Corporate school deform vs. education justice

By Dana Blanchard | Published November 6, 2013 by The Socialist Worker

FROM RESISTANCE to high-stakes testing to a more assertive voice from teachers’ unions, big-money corporate education “reformers” are encountering significant new resistance. Now is the time for teachers to step up our defense of public education, both by highlighting the destructive impact of the so-called reforms and by building on the emerging alliance between our unions and the communities we serve.

This article attempts to summarize some of these important shifts and highlight places where our side can organize and push back, starting right now. The prospects for teachers unions in the struggle ahead will be the subject of the second part of this article.

It’s difficult to exaggerate the damage done by the education reformers. I’ve been a public school teacher in California for 12 years–a time that coincides with implementation of the federal government’s misnamed No Child Left Behind (NCLB) law.

NCLB unleashed the current wave of corporate school reform: the use of standardized testing to punish failing schools and evaluate every teacher’s effectiveness; the increase in privately run charter schools claiming to be an “option” for students in “failing” public schools; and a massive growth in for-profit textbook and testing enterprises that feast on funds from school district trying desperately to make yearly progress targets–goals that move further and further out of reach each year.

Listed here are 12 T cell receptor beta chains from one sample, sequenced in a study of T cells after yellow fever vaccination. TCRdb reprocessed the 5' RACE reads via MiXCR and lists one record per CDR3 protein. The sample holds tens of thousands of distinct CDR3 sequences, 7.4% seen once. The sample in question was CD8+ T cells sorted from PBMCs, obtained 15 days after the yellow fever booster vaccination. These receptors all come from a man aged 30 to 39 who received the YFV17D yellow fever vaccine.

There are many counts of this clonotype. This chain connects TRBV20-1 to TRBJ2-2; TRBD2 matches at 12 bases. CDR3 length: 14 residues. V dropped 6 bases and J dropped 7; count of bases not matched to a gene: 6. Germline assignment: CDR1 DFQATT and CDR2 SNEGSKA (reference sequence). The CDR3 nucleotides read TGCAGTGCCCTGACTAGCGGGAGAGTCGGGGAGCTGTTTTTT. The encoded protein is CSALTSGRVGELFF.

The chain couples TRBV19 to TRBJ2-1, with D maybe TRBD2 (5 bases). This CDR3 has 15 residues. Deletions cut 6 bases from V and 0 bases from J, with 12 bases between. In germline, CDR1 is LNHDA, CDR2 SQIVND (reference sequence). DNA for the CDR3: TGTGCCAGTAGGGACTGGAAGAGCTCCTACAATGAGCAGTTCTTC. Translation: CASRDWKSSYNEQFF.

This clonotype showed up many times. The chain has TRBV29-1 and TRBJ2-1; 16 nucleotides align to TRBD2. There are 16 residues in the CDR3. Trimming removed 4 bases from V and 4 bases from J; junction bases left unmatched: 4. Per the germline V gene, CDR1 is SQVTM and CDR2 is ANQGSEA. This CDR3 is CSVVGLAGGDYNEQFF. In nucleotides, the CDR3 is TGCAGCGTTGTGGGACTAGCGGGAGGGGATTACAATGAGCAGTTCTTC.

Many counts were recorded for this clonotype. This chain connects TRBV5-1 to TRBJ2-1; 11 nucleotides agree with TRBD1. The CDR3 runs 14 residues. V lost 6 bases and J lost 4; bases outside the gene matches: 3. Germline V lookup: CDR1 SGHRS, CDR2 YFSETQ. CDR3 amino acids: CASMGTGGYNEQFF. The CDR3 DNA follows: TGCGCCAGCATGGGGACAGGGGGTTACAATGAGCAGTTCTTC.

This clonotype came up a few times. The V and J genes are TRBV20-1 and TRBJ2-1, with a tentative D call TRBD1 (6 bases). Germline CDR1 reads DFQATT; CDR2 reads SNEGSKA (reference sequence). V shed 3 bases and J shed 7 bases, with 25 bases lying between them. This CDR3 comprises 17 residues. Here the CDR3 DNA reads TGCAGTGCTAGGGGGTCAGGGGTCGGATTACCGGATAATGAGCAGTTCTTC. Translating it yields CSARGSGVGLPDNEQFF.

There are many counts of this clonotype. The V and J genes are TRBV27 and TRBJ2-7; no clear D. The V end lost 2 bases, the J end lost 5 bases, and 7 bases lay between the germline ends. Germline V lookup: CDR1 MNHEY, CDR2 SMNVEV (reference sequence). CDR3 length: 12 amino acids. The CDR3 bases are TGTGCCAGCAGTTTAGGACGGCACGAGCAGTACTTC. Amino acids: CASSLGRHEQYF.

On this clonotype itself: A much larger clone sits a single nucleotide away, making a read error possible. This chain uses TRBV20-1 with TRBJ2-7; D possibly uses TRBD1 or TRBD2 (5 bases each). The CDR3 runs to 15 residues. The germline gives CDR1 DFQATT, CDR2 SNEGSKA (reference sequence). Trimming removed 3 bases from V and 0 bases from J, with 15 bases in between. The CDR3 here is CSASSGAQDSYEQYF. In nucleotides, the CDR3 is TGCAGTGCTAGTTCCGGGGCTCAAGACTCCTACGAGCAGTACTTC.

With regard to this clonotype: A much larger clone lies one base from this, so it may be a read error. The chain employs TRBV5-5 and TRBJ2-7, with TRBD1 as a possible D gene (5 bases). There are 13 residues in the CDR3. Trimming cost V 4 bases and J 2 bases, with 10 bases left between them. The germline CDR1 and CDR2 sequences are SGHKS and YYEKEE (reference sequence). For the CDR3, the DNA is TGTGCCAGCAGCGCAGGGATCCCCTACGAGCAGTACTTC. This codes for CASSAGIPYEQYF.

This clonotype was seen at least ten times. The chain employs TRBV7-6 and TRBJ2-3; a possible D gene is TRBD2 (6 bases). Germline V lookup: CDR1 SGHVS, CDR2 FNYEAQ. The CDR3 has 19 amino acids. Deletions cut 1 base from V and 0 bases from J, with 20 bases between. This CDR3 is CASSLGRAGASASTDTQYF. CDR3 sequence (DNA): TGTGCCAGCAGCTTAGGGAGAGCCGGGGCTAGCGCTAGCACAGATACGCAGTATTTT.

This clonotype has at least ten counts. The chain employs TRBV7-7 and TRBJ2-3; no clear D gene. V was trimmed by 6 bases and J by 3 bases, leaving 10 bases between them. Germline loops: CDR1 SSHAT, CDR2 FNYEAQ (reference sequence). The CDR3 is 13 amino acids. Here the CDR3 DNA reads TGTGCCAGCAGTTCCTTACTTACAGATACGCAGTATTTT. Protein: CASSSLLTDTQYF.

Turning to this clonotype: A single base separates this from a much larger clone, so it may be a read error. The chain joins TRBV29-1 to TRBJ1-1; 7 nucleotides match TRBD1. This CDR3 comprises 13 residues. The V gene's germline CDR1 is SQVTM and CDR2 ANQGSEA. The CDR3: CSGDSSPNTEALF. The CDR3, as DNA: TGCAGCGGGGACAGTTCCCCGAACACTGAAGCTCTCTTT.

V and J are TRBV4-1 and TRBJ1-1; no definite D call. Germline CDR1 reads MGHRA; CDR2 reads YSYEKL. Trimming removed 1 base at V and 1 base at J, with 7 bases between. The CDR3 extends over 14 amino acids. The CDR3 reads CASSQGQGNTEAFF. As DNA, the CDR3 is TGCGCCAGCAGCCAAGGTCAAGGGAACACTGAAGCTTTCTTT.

At the same time, I’ve seen a whole generation of new teachers who burned out early from the prospect of teaching under the gun of standardization and the lack of job security from perpetual cycles of budgets cuts in public education. Meanwhile, teacher farms like Teach for America place more and more young people in the front lines of education without adequate preparation, only for them to leave the profession for better jobs with less collateral damage.

But recent cracks in the corporate education reform monolith have given rise to new hope. New studies validate what teachers have known all along–top-down, punishment-based reforms don’t work. They don’t work for creating a profession that people want to dedicate their lives to, and they don’t work for the students who are most underserved by public education.

Read more: http://socialistworker.org/2013/11/06/corporate-reform-vs-education-justice

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